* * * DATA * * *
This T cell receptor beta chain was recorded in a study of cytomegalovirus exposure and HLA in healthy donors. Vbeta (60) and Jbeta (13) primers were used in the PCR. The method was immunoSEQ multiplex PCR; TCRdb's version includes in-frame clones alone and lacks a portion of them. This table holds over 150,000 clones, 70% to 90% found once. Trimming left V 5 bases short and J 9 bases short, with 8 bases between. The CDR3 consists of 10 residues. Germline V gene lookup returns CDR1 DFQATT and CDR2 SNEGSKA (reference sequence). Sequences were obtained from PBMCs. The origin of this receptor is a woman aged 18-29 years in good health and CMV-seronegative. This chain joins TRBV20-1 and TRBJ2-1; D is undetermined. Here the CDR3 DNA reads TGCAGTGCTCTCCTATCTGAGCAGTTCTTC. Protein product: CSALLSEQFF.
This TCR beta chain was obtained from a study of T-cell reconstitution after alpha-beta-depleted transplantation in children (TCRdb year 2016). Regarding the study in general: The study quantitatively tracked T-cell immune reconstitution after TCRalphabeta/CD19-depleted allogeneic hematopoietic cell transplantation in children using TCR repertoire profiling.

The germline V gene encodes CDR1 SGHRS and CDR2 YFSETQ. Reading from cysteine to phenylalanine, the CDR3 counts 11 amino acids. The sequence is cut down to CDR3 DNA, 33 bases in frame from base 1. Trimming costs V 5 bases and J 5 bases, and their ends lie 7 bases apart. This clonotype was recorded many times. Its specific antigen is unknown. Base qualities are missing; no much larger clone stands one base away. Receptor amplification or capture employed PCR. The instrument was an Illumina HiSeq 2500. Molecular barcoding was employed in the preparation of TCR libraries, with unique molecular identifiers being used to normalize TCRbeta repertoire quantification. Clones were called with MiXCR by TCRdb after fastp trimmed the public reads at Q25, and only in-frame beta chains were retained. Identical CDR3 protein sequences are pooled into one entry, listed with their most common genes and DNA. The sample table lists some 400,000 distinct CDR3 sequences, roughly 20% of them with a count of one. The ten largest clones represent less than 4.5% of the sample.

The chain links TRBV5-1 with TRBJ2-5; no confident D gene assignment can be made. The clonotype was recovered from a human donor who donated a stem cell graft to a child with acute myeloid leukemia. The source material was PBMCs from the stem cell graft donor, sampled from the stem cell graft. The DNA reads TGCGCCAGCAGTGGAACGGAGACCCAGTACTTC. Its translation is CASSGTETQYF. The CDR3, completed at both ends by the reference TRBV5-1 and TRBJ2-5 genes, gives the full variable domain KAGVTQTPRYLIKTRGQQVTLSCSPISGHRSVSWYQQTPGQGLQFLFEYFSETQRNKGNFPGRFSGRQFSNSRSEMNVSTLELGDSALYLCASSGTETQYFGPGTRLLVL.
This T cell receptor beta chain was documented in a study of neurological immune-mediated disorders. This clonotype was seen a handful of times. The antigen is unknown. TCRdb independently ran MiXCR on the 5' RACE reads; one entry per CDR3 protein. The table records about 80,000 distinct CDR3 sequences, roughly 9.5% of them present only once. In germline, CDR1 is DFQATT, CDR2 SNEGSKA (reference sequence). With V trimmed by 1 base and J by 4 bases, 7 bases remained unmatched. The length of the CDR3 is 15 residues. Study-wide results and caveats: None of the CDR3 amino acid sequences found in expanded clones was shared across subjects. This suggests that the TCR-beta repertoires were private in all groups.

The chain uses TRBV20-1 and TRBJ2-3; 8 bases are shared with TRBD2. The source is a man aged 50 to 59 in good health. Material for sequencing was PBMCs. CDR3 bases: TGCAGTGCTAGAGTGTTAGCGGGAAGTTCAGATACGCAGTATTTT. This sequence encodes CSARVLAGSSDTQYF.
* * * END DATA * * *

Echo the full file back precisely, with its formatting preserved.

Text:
This T cell receptor beta chain was recorded in a study of cytomegalovirus exposure and HLA in healthy donors. Vbeta (60) and Jbeta (13) primers were used in the PCR. The method was immunoSEQ multiplex PCR; TCRdb's version includes in-frame clones alone and lacks a portion of them. This table holds over 150,000 clones, 70% to 90% found once. Trimming left V 5 bases short and J 9 bases short, with 8 bases between. The CDR3 consists of 10 residues. Germline V gene lookup returns CDR1 DFQATT and CDR2 SNEGSKA (reference sequence). Sequences were obtained from PBMCs. The origin of this receptor is a woman aged 18-29 years in good health and CMV-seronegative. This chain joins TRBV20-1 and TRBJ2-1; D is undetermined. Here the CDR3 DNA reads TGCAGTGCTCTCCTATCTGAGCAGTTCTTC. Protein product: CSALLSEQFF.
This TCR beta chain was obtained from a study of T-cell reconstitution after alpha-beta-depleted transplantation in children (TCRdb year 2016). Regarding the study in general: The study quantitatively tracked T-cell immune reconstitution after TCRalphabeta/CD19-depleted allogeneic hematopoietic cell transplantation in children using TCR repertoire profiling.

The germline V gene encodes CDR1 SGHRS and CDR2 YFSETQ. Reading from cysteine to phenylalanine, the CDR3 counts 11 amino acids. The sequence is cut down to CDR3 DNA, 33 bases in frame from base 1. Trimming costs V 5 bases and J 5 bases, and their ends lie 7 bases apart. This clonotype was recorded many times. Its specific antigen is unknown. Base qualities are missing; no much larger clone stands one base away. Receptor amplification or capture employed PCR. The instrument was an Illumina HiSeq 2500. Molecular barcoding was employed in the preparation of TCR libraries, with unique molecular identifiers being used to normalize TCRbeta repertoire quantification. Clones were called with MiXCR by TCRdb after fastp trimmed the public reads at Q25, and only in-frame beta chains were retained. Identical CDR3 protein sequences are pooled into one entry, listed with their most common genes and DNA. The sample table lists some 400,000 distinct CDR3 sequences, roughly 20% of them with a count of one. The ten largest clones represent less than 4.5% of the sample.

The chain links TRBV5-1 with TRBJ2-5; no confident D gene assignment can be made. The clonotype was recovered from a human donor who donated a stem cell graft to a child with acute myeloid leukemia. The source material was PBMCs from the stem cell graft donor, sampled from the stem cell graft. The DNA reads TGCGCCAGCAGTGGAACGGAGACCCAGTACTTC. Its translation is CASSGTETQYF. The CDR3, completed at both ends by the reference TRBV5-1 and TRBJ2-5 genes, gives the full variable domain KAGVTQTPRYLIKTRGQQVTLSCSPISGHRSVSWYQQTPGQGLQFLFEYFSETQRNKGNFPGRFSGRQFSNSRSEMNVSTLELGDSALYLCASSGTETQYFGPGTRLLVL.
This T cell receptor beta chain was documented in a study of neurological immune-mediated disorders. This clonotype was seen a handful of times. The antigen is unknown. TCRdb independently ran MiXCR on the 5' RACE reads; one entry per CDR3 protein. The table records about 80,000 distinct CDR3 sequences, roughly 9.5% of them present only once. In germline, CDR1 is DFQATT, CDR2 SNEGSKA (reference sequence). With V trimmed by 1 base and J by 4 bases, 7 bases remained unmatched. The length of the CDR3 is 15 residues. Study-wide results and caveats: None of the CDR3 amino acid sequences found in expanded clones was shared across subjects. This suggests that the TCR-beta repertoires were private in all groups.

The chain uses TRBV20-1 and TRBJ2-3; 8 bases are shared with TRBD2. The source is a man aged 50 to 59 in good health. Material for sequencing was PBMCs. CDR3 bases: TGCAGTGCTAGAGTGTTAGCGGGAAGTTCAGATACGCAGTATTTT. This sequence encodes CSARVLAGSSDTQYF.